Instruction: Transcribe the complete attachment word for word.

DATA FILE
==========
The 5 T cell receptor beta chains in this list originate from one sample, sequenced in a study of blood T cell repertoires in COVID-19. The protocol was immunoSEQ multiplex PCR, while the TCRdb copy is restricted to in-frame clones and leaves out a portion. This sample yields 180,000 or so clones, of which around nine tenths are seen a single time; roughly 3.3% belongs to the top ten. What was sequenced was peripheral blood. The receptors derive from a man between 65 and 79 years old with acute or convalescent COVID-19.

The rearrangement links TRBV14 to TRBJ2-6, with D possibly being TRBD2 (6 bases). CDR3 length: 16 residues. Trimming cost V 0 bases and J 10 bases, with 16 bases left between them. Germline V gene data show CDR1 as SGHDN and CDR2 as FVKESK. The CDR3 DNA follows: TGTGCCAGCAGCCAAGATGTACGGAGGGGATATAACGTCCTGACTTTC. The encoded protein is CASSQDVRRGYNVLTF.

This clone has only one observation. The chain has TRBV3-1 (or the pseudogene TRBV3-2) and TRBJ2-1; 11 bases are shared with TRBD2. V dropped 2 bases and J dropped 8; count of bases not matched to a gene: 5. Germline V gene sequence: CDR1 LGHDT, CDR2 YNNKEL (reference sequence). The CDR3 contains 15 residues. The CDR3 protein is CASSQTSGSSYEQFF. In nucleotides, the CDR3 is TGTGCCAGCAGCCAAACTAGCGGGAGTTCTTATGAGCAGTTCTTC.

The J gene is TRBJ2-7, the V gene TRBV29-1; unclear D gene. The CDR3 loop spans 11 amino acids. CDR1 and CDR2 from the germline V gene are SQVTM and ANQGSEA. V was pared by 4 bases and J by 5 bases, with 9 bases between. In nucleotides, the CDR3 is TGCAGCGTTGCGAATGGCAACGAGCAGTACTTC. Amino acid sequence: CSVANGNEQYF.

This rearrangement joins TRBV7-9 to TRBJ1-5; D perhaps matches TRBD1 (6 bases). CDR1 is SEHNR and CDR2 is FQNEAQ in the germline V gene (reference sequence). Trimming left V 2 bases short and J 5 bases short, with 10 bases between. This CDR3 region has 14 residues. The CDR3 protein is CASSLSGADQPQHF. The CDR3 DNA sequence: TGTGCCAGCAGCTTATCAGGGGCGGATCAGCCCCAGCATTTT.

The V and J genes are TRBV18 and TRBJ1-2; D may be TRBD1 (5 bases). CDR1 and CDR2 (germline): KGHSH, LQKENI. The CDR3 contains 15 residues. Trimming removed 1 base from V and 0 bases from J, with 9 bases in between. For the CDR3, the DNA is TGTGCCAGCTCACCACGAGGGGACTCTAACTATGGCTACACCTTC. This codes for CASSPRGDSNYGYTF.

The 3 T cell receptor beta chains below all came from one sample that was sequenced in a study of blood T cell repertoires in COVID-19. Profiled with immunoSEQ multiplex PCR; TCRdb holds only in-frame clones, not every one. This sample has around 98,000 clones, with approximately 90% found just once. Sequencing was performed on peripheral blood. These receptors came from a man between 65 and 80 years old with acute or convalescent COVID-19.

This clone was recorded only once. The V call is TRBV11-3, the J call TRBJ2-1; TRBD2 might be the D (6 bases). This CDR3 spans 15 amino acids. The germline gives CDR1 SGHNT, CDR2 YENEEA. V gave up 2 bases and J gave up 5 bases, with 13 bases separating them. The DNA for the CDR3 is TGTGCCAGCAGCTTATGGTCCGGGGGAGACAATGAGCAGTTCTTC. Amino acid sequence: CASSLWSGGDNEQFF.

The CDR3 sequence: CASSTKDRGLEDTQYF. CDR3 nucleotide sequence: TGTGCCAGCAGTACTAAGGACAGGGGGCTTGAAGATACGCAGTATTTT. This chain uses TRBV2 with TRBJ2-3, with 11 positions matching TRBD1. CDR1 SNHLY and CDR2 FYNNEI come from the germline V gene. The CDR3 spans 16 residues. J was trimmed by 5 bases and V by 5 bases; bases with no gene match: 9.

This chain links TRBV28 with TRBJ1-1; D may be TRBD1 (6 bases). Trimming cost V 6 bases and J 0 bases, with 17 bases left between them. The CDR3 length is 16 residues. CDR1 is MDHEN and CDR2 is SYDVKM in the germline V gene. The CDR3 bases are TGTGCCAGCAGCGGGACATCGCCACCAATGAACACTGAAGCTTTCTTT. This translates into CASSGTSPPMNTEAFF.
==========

The 5 T cell receptor beta chains in this list originate from one sample, sequenced in a study of blood T cell repertoires in COVID-19. The protocol was immunoSEQ multiplex PCR, while the TCRdb copy is restricted to in-frame clones and leaves out a portion. This sample yields 180,000 or so clones, of which around nine tenths are seen a single time; roughly 3.3% belongs to the top ten. What was sequenced was peripheral blood. The receptors derive from a man between 65 and 79 years old with acute or convalescent COVID-19.

The rearrangement links TRBV14 to TRBJ2-6, with D possibly being TRBD2 (6 bases). CDR3 length: 16 residues. Trimming cost V 0 bases and J 10 bases, with 16 bases left between them. Germline V gene data show CDR1 as SGHDN and CDR2 as FVKESK. The CDR3 DNA follows: TGTGCCAGCAGCCAAGATGTACGGAGGGGATATAACGTCCTGACTTTC. The encoded protein is CASSQDVRRGYNVLTF.

This clone has only one observation. The chain has TRBV3-1 (or the pseudogene TRBV3-2) and TRBJ2-1; 11 bases are shared with TRBD2. V dropped 2 bases and J dropped 8; count of bases not matched to a gene: 5. Germline V gene sequence: CDR1 LGHDT, CDR2 YNNKEL (reference sequence). The CDR3 contains 15 residues. The CDR3 protein is CASSQTSGSSYEQFF. In nucleotides, the CDR3 is TGTGCCAGCAGCCAAACTAGCGGGAGTTCTTATGAGCAGTTCTTC.

The J gene is TRBJ2-7, the V gene TRBV29-1; unclear D gene. The CDR3 loop spans 11 amino acids. CDR1 and CDR2 from the germline V gene are SQVTM and ANQGSEA. V was pared by 4 bases and J by 5 bases, with 9 bases between. In nucleotides, the CDR3 is TGCAGCGTTGCGAATGGCAACGAGCAGTACTTC. Amino acid sequence: CSVANGNEQYF.

This rearrangement joins TRBV7-9 to TRBJ1-5; D perhaps matches TRBD1 (6 bases). CDR1 is SEHNR and CDR2 is FQNEAQ in the germline V gene (reference sequence). Trimming left V 2 bases short and J 5 bases short, with 10 bases between. This CDR3 region has 14 residues. The CDR3 protein is CASSLSGADQPQHF. The CDR3 DNA sequence: TGTGCCAGCAGCTTATCAGGGGCGGATCAGCCCCAGCATTTT.

The V and J genes are TRBV18 and TRBJ1-2; D may be TRBD1 (5 bases). CDR1 and CDR2 (germline): KGHSH, LQKENI. The CDR3 contains 15 residues. Trimming removed 1 base from V and 0 bases from J, with 9 bases in between. For the CDR3, the DNA is TGTGCCAGCTCACCACGAGGGGACTCTAACTATGGCTACACCTTC. This codes for CASSPRGDSNYGYTF.

The 3 T cell receptor beta chains below all came from one sample that was sequenced in a study of blood T cell repertoires in COVID-19. Profiled with immunoSEQ multiplex PCR; TCRdb holds only in-frame clones, not every one. This sample has around 98,000 clones, with approximately 90% found just once. Sequencing was performed on peripheral blood. These receptors came from a man between 65 and 80 years old with acute or convalescent COVID-19.

This clone was recorded only once. The V call is TRBV11-3, the J call TRBJ2-1; TRBD2 might be the D (6 bases). This CDR3 spans 15 amino acids. The germline gives CDR1 SGHNT, CDR2 YENEEA. V gave up 2 bases and J gave up 5 bases, with 13 bases separating them. The DNA for the CDR3 is TGTGCCAGCAGCTTATGGTCCGGGGGAGACAATGAGCAGTTCTTC. Amino acid sequence: CASSLWSGGDNEQFF.

The CDR3 sequence: CASSTKDRGLEDTQYF. CDR3 nucleotide sequence: TGTGCCAGCAGTACTAAGGACAGGGGGCTTGAAGATACGCAGTATTTT. This chain uses TRBV2 with TRBJ2-3, with 11 positions matching TRBD1. CDR1 SNHLY and CDR2 FYNNEI come from the germline V gene. The CDR3 spans 16 residues. J was trimmed by 5 bases and V by 5 bases; bases with no gene match: 9.

This chain links TRBV28 with TRBJ1-1; D may be TRBD1 (6 bases). Trimming cost V 6 bases and J 0 bases, with 17 bases left between them. The CDR3 length is 16 residues. CDR1 is MDHEN and CDR2 is SYDVKM in the germline V gene. The CDR3 bases are TGTGCCAGCAGCGGGACATCGCCACCAATGAACACTGAAGCTTTCTTT. This translates into CASSGTSPPMNTEAFF.